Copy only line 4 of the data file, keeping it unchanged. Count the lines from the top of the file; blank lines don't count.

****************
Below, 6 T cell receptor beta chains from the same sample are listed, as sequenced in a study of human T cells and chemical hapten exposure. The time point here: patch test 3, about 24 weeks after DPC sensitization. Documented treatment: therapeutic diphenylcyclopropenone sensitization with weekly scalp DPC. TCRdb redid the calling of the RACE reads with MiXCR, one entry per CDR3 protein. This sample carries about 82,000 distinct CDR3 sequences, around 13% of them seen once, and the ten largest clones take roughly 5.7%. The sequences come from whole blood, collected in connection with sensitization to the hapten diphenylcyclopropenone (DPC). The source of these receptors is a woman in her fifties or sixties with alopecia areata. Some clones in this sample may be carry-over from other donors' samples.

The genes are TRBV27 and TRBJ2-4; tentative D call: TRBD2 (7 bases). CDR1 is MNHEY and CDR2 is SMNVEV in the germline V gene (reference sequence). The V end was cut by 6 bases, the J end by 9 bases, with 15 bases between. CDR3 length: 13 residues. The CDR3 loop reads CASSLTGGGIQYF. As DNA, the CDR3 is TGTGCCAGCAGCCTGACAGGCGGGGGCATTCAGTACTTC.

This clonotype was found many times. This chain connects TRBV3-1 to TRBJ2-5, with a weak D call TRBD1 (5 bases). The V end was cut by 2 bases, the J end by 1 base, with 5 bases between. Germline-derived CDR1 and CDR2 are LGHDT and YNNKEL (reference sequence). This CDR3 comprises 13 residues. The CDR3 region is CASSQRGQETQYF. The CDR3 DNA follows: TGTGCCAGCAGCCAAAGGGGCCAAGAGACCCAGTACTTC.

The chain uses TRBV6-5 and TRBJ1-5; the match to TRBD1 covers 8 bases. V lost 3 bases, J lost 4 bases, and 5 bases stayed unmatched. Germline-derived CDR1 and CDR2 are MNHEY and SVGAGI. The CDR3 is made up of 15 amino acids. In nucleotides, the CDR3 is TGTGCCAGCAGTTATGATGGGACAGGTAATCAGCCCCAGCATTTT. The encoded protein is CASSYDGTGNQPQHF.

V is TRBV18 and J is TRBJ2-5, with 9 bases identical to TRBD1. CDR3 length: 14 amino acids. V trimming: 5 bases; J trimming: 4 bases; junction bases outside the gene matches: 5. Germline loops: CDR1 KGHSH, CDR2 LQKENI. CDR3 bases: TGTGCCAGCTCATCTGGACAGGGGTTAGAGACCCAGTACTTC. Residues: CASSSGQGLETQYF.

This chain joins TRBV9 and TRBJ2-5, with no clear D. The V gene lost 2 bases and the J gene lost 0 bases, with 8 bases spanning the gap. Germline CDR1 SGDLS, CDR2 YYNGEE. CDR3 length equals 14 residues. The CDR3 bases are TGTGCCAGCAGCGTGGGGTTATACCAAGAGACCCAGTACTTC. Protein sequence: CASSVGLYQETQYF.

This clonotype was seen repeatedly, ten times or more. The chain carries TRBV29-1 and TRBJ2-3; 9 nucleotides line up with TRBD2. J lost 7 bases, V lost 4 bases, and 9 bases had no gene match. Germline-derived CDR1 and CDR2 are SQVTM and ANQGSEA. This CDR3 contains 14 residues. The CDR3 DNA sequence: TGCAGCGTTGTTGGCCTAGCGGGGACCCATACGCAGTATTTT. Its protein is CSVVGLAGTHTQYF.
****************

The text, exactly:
The chain uses TRBV6-5 and TRBJ1-5; the match to TRBD1 covers 8 bases. V lost 3 bases, J lost 4 bases, and 5 bases stayed unmatched. Germline-derived CDR1 and CDR2 are MNHEY and SVGAGI. The CDR3 is made up of 15 amino acids. In nucleotides, the CDR3 is TGTGCCAGCAGTTATGATGGGACAGGTAATCAGCCCCAGCATTTT. The encoded protein is CASSYDGTGNQPQHF.